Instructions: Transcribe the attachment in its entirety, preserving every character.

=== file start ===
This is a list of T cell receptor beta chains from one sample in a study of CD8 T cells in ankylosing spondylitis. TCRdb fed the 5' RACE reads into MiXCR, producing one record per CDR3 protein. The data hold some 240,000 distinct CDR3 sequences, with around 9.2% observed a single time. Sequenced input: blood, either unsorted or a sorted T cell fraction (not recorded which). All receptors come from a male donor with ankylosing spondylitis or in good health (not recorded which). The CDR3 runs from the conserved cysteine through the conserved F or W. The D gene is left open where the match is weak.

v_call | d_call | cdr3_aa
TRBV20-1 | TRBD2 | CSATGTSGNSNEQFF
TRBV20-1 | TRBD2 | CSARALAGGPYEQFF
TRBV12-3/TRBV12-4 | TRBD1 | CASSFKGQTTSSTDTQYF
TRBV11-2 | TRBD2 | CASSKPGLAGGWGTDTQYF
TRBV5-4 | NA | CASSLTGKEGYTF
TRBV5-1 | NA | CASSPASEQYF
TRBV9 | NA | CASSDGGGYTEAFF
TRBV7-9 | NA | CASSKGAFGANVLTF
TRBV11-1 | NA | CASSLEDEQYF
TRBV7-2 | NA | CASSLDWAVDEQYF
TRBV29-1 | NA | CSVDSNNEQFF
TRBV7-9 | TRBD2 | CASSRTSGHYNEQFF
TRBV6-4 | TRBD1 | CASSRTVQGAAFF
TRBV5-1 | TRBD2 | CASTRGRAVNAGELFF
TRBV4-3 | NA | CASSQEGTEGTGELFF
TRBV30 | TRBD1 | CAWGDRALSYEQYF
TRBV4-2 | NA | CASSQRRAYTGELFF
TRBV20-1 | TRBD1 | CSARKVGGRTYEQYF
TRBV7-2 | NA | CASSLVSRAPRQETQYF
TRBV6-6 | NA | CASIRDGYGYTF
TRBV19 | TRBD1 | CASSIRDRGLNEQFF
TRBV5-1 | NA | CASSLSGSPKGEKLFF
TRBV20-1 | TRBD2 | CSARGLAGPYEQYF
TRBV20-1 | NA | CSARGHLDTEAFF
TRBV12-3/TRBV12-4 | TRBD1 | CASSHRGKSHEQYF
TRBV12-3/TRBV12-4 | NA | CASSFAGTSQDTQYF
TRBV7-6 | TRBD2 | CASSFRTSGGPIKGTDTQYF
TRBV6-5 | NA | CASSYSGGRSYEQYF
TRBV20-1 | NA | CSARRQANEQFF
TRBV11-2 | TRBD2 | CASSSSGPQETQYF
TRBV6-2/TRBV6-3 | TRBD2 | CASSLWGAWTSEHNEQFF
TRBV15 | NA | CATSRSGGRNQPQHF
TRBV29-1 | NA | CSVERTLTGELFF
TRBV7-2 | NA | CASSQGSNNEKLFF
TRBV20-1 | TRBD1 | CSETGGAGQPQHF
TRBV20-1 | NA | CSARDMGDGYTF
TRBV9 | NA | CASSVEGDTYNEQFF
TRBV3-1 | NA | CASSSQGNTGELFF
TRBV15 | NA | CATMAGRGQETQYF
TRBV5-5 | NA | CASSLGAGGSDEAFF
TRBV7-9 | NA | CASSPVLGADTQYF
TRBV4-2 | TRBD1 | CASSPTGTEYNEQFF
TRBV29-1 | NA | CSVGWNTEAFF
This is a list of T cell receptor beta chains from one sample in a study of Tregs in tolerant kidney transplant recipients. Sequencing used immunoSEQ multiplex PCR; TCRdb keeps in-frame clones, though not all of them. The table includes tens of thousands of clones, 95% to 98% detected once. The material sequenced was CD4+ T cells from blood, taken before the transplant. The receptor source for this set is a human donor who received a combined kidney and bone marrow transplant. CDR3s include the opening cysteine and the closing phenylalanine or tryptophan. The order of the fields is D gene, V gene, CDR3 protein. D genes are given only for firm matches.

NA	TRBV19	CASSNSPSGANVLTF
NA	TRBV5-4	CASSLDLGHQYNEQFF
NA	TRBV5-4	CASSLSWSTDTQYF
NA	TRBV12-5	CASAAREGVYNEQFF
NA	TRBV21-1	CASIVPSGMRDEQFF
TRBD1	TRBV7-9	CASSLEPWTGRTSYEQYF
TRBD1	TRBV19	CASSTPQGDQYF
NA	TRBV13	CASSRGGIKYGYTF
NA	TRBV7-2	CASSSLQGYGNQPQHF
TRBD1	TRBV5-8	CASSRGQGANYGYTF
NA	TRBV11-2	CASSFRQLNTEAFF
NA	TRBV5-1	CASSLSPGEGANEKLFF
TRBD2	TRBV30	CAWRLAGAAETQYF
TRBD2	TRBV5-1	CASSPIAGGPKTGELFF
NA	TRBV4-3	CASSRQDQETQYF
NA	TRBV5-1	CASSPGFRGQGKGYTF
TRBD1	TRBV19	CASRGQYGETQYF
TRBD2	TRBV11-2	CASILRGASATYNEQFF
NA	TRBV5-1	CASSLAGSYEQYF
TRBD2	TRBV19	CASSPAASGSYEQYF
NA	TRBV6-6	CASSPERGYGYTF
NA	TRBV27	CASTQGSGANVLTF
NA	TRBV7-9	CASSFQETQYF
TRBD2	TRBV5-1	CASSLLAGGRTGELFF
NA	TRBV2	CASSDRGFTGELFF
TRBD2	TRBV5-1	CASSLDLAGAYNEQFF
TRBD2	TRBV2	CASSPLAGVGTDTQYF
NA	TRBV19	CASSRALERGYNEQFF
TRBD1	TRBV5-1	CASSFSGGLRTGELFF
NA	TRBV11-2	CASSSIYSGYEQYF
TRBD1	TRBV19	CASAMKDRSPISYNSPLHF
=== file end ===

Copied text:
This is a list of T cell receptor beta chains from one sample in a study of CD8 T cells in ankylosing spondylitis. TCRdb fed the 5' RACE reads into MiXCR, producing one record per CDR3 protein. The data hold some 240,000 distinct CDR3 sequences, with around 9.2% observed a single time. Sequenced input: blood, either unsorted or a sorted T cell fraction (not recorded which). All receptors come from a male donor with ankylosing spondylitis or in good health (not recorded which). The CDR3 runs from the conserved cysteine through the conserved F or W. The D gene is left open where the match is weak.

v_call | d_call | cdr3_aa
TRBV20-1 | TRBD2 | CSATGTSGNSNEQFF
TRBV20-1 | TRBD2 | CSARALAGGPYEQFF
TRBV12-3/TRBV12-4 | TRBD1 | CASSFKGQTTSSTDTQYF
TRBV11-2 | TRBD2 | CASSKPGLAGGWGTDTQYF
TRBV5-4 | NA | CASSLTGKEGYTF
TRBV5-1 | NA | CASSPASEQYF
TRBV9 | NA | CASSDGGGYTEAFF
TRBV7-9 | NA | CASSKGAFGANVLTF
TRBV11-1 | NA | CASSLEDEQYF
TRBV7-2 | NA | CASSLDWAVDEQYF
TRBV29-1 | NA | CSVDSNNEQFF
TRBV7-9 | TRBD2 | CASSRTSGHYNEQFF
TRBV6-4 | TRBD1 | CASSRTVQGAAFF
TRBV5-1 | TRBD2 | CASTRGRAVNAGELFF
TRBV4-3 | NA | CASSQEGTEGTGELFF
TRBV30 | TRBD1 | CAWGDRALSYEQYF
TRBV4-2 | NA | CASSQRRAYTGELFF
TRBV20-1 | TRBD1 | CSARKVGGRTYEQYF
TRBV7-2 | NA | CASSLVSRAPRQETQYF
TRBV6-6 | NA | CASIRDGYGYTF
TRBV19 | TRBD1 | CASSIRDRGLNEQFF
TRBV5-1 | NA | CASSLSGSPKGEKLFF
TRBV20-1 | TRBD2 | CSARGLAGPYEQYF
TRBV20-1 | NA | CSARGHLDTEAFF
TRBV12-3/TRBV12-4 | TRBD1 | CASSHRGKSHEQYF
TRBV12-3/TRBV12-4 | NA | CASSFAGTSQDTQYF
TRBV7-6 | TRBD2 | CASSFRTSGGPIKGTDTQYF
TRBV6-5 | NA | CASSYSGGRSYEQYF
TRBV20-1 | NA | CSARRQANEQFF
TRBV11-2 | TRBD2 | CASSSSGPQETQYF
TRBV6-2/TRBV6-3 | TRBD2 | CASSLWGAWTSEHNEQFF
TRBV15 | NA | CATSRSGGRNQPQHF
TRBV29-1 | NA | CSVERTLTGELFF
TRBV7-2 | NA | CASSQGSNNEKLFF
TRBV20-1 | TRBD1 | CSETGGAGQPQHF
TRBV20-1 | NA | CSARDMGDGYTF
TRBV9 | NA | CASSVEGDTYNEQFF
TRBV3-1 | NA | CASSSQGNTGELFF
TRBV15 | NA | CATMAGRGQETQYF
TRBV5-5 | NA | CASSLGAGGSDEAFF
TRBV7-9 | NA | CASSPVLGADTQYF
TRBV4-2 | TRBD1 | CASSPTGTEYNEQFF
TRBV29-1 | NA | CSVGWNTEAFF
This is a list of T cell receptor beta chains from one sample in a study of Tregs in tolerant kidney transplant recipients. Sequencing used immunoSEQ multiplex PCR; TCRdb keeps in-frame clones, though not all of them. The table includes tens of thousands of clones, 95% to 98% detected once. The material sequenced was CD4+ T cells from blood, taken before the transplant. The receptor source for this set is a human donor who received a combined kidney and bone marrow transplant. CDR3s include the opening cysteine and the closing phenylalanine or tryptophan. The order of the fields is D gene, V gene, CDR3 protein. D genes are given only for firm matches.

NA	TRBV19	CASSNSPSGANVLTF
NA	TRBV5-4	CASSLDLGHQYNEQFF
NA	TRBV5-4	CASSLSWSTDTQYF
NA	TRBV12-5	CASAAREGVYNEQFF
NA	TRBV21-1	CASIVPSGMRDEQFF
TRBD1	TRBV7-9	CASSLEPWTGRTSYEQYF
TRBD1	TRBV19	CASSTPQGDQYF
NA	TRBV13	CASSRGGIKYGYTF
NA	TRBV7-2	CASSSLQGYGNQPQHF
TRBD1	TRBV5-8	CASSRGQGANYGYTF
NA	TRBV11-2	CASSFRQLNTEAFF
NA	TRBV5-1	CASSLSPGEGANEKLFF
TRBD2	TRBV30	CAWRLAGAAETQYF
TRBD2	TRBV5-1	CASSPIAGGPKTGELFF
NA	TRBV4-3	CASSRQDQETQYF
NA	TRBV5-1	CASSPGFRGQGKGYTF
TRBD1	TRBV19	CASRGQYGETQYF
TRBD2	TRBV11-2	CASILRGASATYNEQFF
NA	TRBV5-1	CASSLAGSYEQYF
TRBD2	TRBV19	CASSPAASGSYEQYF
NA	TRBV6-6	CASSPERGYGYTF
NA	TRBV27	CASTQGSGANVLTF
NA	TRBV7-9	CASSFQETQYF
TRBD2	TRBV5-1	CASSLLAGGRTGELFF
NA	TRBV2	CASSDRGFTGELFF
TRBD2	TRBV5-1	CASSLDLAGAYNEQFF
TRBD2	TRBV2	CASSPLAGVGTDTQYF
NA	TRBV19	CASSRALERGYNEQFF
TRBD1	TRBV5-1	CASSFSGGLRTGELFF
NA	TRBV11-2	CASSSIYSGYEQYF
TRBD1	TRBV19	CASAMKDRSPISYNSPLHF